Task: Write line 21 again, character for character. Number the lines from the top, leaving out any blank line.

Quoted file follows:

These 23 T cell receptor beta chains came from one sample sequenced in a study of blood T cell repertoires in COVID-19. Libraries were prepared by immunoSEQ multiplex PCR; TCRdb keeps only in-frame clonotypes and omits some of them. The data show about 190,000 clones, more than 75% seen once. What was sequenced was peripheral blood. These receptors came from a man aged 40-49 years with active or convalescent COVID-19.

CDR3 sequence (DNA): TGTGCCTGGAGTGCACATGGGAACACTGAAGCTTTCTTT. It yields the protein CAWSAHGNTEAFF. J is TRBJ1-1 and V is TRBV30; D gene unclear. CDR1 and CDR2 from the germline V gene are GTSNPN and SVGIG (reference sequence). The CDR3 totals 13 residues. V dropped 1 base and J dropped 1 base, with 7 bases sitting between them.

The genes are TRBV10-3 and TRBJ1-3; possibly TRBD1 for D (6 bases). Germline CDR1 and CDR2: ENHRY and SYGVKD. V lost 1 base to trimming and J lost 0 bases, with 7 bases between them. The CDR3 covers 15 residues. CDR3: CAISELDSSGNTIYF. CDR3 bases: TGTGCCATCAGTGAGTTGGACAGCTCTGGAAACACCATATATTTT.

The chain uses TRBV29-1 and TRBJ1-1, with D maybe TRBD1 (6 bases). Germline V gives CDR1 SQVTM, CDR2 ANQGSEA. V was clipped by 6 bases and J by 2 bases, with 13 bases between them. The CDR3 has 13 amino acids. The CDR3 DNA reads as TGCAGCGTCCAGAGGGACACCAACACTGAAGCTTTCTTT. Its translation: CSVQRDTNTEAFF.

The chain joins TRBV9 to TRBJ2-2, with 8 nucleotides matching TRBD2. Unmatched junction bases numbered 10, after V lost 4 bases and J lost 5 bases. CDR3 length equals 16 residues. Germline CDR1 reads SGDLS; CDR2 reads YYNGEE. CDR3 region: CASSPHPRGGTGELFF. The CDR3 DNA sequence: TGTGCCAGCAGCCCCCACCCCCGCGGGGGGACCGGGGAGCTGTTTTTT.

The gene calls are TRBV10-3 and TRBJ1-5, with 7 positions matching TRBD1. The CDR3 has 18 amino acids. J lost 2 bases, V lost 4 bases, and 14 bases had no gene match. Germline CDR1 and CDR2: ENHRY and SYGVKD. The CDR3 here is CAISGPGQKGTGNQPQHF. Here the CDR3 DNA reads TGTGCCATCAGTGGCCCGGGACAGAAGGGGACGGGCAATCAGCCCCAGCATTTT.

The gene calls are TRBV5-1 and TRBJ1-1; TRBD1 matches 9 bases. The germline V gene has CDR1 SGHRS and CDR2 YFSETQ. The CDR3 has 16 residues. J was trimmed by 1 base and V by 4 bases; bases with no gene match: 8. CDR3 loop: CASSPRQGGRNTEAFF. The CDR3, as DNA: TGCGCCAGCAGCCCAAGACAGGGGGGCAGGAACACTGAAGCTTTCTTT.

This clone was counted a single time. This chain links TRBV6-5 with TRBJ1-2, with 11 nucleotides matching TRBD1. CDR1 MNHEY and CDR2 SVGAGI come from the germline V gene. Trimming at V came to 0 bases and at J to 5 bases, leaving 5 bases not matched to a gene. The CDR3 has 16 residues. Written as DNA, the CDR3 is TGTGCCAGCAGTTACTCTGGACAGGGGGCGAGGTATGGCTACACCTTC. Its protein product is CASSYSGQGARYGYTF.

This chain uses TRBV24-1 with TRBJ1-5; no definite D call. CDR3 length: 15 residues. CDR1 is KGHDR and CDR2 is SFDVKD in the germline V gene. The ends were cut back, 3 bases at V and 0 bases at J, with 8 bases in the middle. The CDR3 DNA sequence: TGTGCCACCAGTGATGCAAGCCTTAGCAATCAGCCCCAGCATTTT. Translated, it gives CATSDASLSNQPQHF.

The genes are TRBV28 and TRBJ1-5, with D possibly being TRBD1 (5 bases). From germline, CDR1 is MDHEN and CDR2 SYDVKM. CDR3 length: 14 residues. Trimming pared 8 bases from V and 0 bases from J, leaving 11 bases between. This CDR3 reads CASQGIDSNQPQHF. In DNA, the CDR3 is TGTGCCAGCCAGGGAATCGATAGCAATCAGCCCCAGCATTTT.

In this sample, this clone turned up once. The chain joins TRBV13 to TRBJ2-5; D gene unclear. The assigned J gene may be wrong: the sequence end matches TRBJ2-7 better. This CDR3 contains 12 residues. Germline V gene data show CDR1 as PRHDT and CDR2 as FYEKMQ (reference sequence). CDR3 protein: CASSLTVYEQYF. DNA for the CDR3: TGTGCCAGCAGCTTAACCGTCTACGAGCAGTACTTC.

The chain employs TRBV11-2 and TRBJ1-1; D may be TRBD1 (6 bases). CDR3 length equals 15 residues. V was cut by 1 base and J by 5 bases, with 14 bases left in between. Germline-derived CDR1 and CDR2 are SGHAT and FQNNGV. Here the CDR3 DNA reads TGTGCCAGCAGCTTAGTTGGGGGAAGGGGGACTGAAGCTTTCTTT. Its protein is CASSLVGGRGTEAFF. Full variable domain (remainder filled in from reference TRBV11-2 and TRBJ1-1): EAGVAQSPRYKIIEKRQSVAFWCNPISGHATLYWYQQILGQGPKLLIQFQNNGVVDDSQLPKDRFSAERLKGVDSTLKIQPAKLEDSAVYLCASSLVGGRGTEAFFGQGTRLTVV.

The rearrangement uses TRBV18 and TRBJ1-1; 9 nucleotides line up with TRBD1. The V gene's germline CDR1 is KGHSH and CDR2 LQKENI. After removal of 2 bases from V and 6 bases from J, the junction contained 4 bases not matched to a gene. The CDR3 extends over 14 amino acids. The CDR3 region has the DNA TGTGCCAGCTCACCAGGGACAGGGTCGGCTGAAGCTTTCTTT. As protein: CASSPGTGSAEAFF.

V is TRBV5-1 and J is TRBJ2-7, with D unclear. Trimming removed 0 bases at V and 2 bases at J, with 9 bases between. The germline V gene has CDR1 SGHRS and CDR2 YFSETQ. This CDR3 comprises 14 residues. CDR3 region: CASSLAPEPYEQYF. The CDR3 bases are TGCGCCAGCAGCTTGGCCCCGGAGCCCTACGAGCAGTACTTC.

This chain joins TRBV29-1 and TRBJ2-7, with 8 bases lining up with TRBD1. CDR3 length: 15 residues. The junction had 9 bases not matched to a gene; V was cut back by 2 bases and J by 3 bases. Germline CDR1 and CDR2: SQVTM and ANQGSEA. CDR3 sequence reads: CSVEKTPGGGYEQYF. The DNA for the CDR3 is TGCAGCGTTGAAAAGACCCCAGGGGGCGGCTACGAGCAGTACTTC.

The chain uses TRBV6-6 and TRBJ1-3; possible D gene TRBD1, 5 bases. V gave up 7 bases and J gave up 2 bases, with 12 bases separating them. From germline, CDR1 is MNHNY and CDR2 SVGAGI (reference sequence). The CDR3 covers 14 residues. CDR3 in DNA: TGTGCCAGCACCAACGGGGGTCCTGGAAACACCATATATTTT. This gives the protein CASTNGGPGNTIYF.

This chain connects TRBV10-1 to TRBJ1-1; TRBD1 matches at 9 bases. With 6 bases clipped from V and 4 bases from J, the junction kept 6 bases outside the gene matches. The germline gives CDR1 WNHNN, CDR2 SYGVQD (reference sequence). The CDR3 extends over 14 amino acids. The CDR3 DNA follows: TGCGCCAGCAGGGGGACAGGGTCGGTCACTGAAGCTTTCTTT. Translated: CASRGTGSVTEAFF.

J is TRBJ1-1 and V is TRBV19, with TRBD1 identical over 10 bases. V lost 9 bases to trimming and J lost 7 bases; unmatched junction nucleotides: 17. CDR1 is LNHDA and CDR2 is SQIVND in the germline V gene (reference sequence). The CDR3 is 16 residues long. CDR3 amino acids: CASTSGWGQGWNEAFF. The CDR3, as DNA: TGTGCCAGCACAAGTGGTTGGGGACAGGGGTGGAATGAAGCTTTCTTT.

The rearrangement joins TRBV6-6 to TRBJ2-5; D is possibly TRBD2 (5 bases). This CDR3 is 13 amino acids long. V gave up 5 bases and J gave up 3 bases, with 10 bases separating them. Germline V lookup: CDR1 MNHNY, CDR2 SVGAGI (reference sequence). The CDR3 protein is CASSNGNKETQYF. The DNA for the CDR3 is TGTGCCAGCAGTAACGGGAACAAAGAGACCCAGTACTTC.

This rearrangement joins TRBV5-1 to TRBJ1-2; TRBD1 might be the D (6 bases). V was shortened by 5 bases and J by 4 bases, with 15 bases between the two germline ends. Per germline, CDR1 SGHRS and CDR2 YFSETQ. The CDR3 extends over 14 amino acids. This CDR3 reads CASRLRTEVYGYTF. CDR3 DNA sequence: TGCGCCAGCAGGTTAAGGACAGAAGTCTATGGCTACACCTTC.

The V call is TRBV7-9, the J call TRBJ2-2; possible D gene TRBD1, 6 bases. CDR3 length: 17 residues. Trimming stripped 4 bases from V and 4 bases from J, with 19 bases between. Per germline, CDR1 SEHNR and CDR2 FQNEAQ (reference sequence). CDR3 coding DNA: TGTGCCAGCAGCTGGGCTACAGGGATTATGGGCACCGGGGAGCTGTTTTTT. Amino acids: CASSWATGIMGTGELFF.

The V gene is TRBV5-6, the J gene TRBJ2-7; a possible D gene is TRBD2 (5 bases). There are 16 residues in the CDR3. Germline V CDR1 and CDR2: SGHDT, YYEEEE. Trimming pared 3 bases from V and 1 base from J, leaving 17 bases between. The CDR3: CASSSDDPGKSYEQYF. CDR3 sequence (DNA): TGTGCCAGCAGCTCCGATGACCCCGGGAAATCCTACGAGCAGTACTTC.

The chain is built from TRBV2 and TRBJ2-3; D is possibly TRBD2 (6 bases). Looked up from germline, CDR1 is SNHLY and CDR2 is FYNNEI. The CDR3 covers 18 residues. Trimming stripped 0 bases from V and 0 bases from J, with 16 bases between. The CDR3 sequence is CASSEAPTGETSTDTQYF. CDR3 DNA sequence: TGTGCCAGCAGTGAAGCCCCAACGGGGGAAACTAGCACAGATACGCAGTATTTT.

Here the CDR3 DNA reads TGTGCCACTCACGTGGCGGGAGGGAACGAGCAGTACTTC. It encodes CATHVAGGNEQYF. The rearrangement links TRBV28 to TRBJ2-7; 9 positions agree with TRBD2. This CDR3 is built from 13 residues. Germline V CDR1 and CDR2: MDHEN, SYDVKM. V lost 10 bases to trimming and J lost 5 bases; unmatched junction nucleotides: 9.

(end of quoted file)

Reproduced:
The V call is TRBV7-9, the J call TRBJ2-2; possible D gene TRBD1, 6 bases. CDR3 length: 17 residues. Trimming stripped 4 bases from V and 4 bases from J, with 19 bases between. Per germline, CDR1 SEHNR and CDR2 FQNEAQ (reference sequence). CDR3 coding DNA: TGTGCCAGCAGCTGGGCTACAGGGATTATGGGCACCGGGGAGCTGTTTTTT. Amino acids: CASSWATGIMGTGELFF.